What Are the Practical Applications of Refraction?
Refraction is the differential bending of light as it passes through a medium, and it is used in a wide variety of applications throughout industry and the sciences as well as in living bodies. Light refracted through an optical prism spreads out into a spectrum of its constituent colors and allows individual wavelengths to be examined on their own.
Refraction provides scientists with data about the composition and structure of bodies in space. Outside of the laboratory, refracted light is central to the operation of fiber optic cables. By constructing a cable made from differentiated layers of glass, each with its own refractive index, it is possible to send a pulse of light down a cable for a considerable distance. The refractive gradient between layers of glass inside the cable keeps light of the desired wavelength traveling forward along the cable rather than being absorbed or redirected in a way that interrupts the signal.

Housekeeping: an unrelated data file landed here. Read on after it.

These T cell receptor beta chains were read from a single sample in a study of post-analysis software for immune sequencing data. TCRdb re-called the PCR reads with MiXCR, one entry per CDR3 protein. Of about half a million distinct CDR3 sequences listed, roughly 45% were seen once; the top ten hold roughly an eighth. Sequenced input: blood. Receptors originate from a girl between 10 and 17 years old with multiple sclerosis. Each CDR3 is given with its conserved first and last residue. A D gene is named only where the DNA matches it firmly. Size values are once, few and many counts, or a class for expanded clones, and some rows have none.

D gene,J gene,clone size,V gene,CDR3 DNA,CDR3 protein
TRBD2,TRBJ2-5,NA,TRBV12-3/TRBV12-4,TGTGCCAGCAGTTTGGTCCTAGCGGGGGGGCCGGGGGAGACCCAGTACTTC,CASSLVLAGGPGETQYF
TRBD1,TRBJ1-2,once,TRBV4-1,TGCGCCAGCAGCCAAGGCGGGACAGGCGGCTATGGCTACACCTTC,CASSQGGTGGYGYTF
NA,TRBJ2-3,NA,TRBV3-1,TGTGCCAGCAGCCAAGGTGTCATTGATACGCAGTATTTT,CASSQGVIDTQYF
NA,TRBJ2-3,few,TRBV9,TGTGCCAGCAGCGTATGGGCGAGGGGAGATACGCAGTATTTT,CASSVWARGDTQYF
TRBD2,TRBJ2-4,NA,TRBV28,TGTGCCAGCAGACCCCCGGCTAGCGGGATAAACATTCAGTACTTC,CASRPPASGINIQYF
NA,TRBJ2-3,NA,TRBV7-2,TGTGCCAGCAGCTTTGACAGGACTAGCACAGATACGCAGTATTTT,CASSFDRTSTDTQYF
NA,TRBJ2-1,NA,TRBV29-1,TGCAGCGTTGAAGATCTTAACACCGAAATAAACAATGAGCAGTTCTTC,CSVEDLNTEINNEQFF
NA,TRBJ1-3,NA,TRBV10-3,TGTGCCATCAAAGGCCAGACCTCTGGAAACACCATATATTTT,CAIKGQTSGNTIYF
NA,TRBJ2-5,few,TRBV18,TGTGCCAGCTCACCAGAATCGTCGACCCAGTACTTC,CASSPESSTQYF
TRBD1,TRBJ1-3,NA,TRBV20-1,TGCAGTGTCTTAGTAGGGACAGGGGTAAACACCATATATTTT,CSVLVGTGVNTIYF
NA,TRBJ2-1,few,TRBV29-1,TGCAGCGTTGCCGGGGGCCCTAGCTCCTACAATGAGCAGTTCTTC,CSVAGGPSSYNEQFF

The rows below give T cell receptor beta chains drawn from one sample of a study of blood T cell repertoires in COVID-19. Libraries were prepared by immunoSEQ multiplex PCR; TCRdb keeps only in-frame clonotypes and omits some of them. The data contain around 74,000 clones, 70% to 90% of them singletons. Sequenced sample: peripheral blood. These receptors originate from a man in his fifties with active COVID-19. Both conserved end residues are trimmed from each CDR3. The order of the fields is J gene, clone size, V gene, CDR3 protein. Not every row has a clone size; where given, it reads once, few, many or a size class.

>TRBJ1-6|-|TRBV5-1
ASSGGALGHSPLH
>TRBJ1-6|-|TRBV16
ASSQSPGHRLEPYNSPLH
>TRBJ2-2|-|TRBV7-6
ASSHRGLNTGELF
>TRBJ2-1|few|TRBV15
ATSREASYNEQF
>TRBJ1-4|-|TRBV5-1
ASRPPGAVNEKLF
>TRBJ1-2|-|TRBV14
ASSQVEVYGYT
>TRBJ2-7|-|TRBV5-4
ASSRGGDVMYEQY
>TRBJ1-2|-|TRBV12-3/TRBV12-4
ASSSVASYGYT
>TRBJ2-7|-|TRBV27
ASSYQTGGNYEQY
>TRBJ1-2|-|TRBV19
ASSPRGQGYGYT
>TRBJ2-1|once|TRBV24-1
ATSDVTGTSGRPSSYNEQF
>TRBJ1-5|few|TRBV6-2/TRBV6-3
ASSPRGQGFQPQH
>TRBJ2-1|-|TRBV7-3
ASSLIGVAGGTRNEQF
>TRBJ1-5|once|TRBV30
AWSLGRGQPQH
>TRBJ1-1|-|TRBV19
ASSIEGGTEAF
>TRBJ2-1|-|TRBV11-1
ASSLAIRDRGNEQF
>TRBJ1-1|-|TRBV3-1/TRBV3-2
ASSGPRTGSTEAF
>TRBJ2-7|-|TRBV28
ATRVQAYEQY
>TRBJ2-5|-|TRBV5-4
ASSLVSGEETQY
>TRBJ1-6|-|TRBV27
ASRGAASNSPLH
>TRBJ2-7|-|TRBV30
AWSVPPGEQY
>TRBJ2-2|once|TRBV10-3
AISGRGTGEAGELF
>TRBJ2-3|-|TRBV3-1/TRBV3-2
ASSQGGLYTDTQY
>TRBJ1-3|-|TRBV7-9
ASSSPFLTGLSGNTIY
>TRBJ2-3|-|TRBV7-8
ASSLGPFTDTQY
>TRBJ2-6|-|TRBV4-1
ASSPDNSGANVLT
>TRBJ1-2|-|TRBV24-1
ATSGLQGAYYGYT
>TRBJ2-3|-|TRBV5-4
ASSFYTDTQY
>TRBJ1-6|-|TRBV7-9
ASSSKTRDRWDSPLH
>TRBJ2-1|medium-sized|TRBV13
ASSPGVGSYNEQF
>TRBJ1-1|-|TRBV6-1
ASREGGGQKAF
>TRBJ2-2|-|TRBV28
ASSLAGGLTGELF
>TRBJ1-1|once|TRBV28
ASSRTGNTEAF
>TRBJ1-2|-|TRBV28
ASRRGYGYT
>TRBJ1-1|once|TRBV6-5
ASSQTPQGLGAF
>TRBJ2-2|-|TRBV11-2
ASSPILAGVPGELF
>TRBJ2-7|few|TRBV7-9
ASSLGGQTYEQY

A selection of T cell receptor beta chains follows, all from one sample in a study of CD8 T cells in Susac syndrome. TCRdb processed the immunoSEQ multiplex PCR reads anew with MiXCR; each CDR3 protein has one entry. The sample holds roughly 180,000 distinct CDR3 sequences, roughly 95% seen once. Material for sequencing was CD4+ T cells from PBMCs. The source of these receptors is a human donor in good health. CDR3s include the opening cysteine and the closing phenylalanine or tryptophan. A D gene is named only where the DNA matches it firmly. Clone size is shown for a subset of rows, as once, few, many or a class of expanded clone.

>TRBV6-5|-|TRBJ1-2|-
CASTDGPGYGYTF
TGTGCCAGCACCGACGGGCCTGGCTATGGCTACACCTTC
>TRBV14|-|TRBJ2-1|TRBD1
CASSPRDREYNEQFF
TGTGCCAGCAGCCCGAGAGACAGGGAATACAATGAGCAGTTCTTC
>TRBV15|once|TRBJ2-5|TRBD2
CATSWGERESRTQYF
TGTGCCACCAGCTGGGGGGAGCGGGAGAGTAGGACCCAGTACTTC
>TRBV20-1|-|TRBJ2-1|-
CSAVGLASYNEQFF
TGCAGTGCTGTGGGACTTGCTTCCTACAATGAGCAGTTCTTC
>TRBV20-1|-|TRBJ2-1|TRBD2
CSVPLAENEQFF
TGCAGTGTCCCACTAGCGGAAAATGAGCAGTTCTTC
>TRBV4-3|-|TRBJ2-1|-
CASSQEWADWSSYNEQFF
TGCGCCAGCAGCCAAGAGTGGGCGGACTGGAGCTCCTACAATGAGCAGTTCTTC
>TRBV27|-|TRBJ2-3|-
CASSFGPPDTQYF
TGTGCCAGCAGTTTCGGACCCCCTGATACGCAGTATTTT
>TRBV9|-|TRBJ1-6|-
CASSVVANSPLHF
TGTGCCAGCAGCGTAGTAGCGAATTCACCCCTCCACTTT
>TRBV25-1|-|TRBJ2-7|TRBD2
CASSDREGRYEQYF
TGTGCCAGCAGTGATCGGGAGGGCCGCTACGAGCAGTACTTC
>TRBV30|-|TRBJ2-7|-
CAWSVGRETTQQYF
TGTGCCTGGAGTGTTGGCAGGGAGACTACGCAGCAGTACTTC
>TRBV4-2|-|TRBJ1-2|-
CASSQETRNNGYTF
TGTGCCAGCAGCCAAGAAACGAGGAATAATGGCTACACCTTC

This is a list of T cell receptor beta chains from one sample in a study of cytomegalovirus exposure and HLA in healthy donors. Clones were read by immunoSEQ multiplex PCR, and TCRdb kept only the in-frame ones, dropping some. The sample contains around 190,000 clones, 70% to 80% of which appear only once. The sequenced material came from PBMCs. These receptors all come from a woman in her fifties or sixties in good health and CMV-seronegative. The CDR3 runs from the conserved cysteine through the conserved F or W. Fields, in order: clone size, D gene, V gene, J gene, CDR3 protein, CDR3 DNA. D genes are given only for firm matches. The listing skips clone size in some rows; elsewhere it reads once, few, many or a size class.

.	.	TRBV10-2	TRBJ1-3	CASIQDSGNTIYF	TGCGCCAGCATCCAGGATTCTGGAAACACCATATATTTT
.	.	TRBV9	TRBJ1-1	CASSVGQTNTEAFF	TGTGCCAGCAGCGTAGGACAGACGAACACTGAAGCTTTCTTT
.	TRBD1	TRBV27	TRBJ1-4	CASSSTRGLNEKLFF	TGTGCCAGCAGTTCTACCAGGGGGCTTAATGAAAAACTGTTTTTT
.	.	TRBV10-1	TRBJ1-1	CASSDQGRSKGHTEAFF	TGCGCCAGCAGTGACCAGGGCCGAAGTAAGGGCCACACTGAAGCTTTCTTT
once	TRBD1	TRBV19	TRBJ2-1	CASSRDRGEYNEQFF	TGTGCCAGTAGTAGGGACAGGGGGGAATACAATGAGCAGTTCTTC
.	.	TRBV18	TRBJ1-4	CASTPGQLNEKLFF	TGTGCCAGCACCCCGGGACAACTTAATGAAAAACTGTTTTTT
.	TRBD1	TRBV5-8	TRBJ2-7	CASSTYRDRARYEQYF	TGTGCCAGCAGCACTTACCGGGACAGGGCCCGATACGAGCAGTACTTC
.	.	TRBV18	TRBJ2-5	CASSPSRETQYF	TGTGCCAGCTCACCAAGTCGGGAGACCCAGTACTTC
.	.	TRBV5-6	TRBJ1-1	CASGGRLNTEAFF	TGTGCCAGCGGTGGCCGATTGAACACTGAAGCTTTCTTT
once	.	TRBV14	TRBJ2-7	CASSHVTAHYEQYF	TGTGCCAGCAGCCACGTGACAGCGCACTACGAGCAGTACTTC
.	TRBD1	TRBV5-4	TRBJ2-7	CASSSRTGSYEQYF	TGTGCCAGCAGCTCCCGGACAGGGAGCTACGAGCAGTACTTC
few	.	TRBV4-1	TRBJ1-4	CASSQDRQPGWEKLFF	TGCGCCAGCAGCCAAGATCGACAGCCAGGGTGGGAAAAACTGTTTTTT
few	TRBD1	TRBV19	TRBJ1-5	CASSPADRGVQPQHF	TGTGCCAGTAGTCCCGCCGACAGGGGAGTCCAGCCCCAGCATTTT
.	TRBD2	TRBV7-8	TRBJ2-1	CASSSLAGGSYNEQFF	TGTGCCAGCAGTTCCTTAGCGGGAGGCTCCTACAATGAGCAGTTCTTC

Optical glass has a refractive index that is used to bend incoming light to form a coherent picture for people with poor eyesight. When the natural lens of the eye, which also refracts light, becomes stiff or develops a shape that interferes with images, a pair of corrective glasses with the right refractive index usually restores normal vision.